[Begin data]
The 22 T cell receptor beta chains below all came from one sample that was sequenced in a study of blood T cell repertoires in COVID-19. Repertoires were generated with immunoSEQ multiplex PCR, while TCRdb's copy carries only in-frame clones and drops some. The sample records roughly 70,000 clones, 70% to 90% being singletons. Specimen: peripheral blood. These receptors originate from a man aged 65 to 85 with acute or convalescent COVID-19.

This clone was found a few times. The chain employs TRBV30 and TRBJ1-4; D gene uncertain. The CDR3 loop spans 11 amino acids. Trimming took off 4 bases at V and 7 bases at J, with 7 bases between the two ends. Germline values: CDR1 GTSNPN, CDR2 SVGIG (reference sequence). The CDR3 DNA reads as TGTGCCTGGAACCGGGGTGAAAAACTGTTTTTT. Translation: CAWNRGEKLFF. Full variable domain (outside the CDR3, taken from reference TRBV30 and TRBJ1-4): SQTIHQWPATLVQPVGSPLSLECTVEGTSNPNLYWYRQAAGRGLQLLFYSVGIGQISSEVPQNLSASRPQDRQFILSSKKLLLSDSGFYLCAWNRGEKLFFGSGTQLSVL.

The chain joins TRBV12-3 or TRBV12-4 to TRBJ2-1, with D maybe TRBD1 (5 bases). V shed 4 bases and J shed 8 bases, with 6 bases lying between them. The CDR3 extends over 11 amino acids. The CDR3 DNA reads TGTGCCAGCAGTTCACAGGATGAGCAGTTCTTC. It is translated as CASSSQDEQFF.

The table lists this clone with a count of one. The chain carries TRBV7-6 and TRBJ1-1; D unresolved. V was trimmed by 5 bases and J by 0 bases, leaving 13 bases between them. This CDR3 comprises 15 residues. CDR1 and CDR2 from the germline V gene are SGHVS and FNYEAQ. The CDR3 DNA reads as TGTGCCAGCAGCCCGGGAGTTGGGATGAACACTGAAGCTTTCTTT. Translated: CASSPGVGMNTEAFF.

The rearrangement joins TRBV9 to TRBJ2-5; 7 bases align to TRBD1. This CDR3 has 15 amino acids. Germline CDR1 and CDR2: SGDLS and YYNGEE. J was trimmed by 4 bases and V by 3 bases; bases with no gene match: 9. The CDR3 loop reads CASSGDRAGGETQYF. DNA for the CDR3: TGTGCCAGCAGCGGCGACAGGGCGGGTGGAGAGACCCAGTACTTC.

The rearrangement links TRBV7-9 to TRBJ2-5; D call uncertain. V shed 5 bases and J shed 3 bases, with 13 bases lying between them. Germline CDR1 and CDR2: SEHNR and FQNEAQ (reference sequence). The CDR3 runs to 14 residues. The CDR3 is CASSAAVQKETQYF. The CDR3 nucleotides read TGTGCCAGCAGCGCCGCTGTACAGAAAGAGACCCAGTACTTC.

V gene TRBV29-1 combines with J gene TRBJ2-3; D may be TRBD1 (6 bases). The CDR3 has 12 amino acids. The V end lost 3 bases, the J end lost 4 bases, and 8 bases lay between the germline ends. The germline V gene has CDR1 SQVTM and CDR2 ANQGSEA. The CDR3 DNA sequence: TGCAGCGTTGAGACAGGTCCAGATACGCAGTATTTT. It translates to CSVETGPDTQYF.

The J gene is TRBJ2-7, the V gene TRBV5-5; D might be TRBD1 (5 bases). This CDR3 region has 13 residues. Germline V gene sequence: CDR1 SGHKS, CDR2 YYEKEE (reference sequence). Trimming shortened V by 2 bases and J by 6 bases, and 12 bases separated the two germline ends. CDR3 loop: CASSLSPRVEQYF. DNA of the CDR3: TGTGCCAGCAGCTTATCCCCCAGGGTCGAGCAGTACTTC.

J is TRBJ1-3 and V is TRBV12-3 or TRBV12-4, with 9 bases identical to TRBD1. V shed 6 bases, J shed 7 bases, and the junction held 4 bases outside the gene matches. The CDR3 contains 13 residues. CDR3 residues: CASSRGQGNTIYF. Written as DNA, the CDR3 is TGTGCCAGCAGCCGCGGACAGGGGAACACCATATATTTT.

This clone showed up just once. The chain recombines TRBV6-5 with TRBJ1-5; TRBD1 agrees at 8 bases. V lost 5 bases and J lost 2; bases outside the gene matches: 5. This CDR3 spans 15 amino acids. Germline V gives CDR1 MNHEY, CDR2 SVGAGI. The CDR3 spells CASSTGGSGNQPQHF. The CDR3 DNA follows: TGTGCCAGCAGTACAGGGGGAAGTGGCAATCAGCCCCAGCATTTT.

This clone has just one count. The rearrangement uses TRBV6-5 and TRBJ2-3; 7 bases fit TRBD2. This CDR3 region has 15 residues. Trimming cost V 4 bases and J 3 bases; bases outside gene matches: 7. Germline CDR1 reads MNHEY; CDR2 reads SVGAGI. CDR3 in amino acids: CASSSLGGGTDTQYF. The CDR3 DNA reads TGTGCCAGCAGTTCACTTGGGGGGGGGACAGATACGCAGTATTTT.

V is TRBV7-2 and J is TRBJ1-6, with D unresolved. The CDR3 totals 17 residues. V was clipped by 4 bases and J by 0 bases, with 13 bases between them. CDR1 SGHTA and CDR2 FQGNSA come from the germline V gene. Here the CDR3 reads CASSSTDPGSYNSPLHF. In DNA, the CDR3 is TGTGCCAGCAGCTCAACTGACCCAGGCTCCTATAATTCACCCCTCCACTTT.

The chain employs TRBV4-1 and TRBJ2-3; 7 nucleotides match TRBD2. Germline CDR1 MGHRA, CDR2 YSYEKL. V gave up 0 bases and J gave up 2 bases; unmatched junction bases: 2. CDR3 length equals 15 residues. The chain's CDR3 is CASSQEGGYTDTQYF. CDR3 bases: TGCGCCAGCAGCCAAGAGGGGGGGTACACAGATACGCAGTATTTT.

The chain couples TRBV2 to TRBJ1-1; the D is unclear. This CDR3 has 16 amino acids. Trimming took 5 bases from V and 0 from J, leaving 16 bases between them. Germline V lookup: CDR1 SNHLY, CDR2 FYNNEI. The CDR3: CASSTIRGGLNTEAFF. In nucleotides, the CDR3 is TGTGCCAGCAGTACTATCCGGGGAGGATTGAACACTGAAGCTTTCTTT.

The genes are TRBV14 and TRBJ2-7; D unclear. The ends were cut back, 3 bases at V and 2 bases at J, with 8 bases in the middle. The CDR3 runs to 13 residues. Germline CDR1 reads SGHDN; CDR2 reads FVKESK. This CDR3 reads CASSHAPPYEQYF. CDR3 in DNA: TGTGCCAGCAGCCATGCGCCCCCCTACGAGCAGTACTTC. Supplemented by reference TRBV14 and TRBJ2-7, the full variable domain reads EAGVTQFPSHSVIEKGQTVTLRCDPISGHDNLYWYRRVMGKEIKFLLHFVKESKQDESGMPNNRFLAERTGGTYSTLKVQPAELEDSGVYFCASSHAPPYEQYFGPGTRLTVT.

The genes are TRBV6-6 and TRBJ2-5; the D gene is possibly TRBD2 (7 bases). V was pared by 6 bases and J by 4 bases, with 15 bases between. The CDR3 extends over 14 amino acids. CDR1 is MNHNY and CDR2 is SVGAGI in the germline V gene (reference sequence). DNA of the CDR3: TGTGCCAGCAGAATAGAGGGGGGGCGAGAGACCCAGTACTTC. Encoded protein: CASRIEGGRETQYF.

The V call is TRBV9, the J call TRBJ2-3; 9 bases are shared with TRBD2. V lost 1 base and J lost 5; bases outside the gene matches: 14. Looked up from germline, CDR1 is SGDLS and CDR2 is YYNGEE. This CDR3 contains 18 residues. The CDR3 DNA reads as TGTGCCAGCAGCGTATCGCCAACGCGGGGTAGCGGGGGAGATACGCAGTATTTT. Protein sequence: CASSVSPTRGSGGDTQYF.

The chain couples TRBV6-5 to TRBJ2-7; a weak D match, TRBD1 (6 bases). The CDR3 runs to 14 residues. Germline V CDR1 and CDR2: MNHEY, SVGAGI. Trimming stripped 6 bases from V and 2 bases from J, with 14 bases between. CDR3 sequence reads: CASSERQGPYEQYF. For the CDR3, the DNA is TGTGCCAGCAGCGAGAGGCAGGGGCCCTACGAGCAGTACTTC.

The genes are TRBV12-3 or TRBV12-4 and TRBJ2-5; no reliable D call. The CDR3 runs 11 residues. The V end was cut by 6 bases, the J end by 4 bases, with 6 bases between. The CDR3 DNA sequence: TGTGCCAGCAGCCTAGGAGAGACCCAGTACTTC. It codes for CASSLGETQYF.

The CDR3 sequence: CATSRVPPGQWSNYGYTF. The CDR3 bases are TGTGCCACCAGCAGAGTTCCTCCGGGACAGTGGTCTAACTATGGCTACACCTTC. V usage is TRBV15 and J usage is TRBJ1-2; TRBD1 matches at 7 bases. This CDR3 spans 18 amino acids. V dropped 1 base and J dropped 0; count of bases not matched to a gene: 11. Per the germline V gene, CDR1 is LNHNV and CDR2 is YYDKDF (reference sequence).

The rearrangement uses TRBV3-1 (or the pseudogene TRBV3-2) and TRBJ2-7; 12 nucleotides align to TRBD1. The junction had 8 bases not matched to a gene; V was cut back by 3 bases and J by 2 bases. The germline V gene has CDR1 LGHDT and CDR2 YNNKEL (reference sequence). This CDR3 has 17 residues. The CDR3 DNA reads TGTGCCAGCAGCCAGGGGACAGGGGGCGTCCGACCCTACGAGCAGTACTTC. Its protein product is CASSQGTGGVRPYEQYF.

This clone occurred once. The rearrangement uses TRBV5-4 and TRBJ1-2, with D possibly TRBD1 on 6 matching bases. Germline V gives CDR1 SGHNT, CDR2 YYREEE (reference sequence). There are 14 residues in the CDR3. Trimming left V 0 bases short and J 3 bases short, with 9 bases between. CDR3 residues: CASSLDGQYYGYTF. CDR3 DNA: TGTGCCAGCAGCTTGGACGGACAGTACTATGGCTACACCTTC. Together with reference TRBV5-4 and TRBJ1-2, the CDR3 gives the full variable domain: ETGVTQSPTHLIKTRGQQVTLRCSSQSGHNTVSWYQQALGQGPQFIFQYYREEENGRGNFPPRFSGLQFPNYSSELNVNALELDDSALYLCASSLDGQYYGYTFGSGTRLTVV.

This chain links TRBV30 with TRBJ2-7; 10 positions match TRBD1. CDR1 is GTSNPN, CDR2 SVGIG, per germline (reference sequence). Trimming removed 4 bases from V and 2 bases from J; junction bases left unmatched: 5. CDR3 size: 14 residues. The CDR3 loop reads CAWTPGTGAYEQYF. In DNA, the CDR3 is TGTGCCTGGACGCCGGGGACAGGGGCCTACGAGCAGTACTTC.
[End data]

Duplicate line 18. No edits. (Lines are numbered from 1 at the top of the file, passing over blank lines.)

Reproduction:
The chain couples TRBV6-5 to TRBJ2-7; a weak D match, TRBD1 (6 bases). The CDR3 runs to 14 residues. Germline V CDR1 and CDR2: MNHEY, SVGAGI. Trimming stripped 6 bases from V and 2 bases from J, with 14 bases between. CDR3 sequence reads: CASSERQGPYEQYF. For the CDR3, the DNA is TGTGCCAGCAGCGAGAGGCAGGGGCCCTACGAGCAGTACTTC.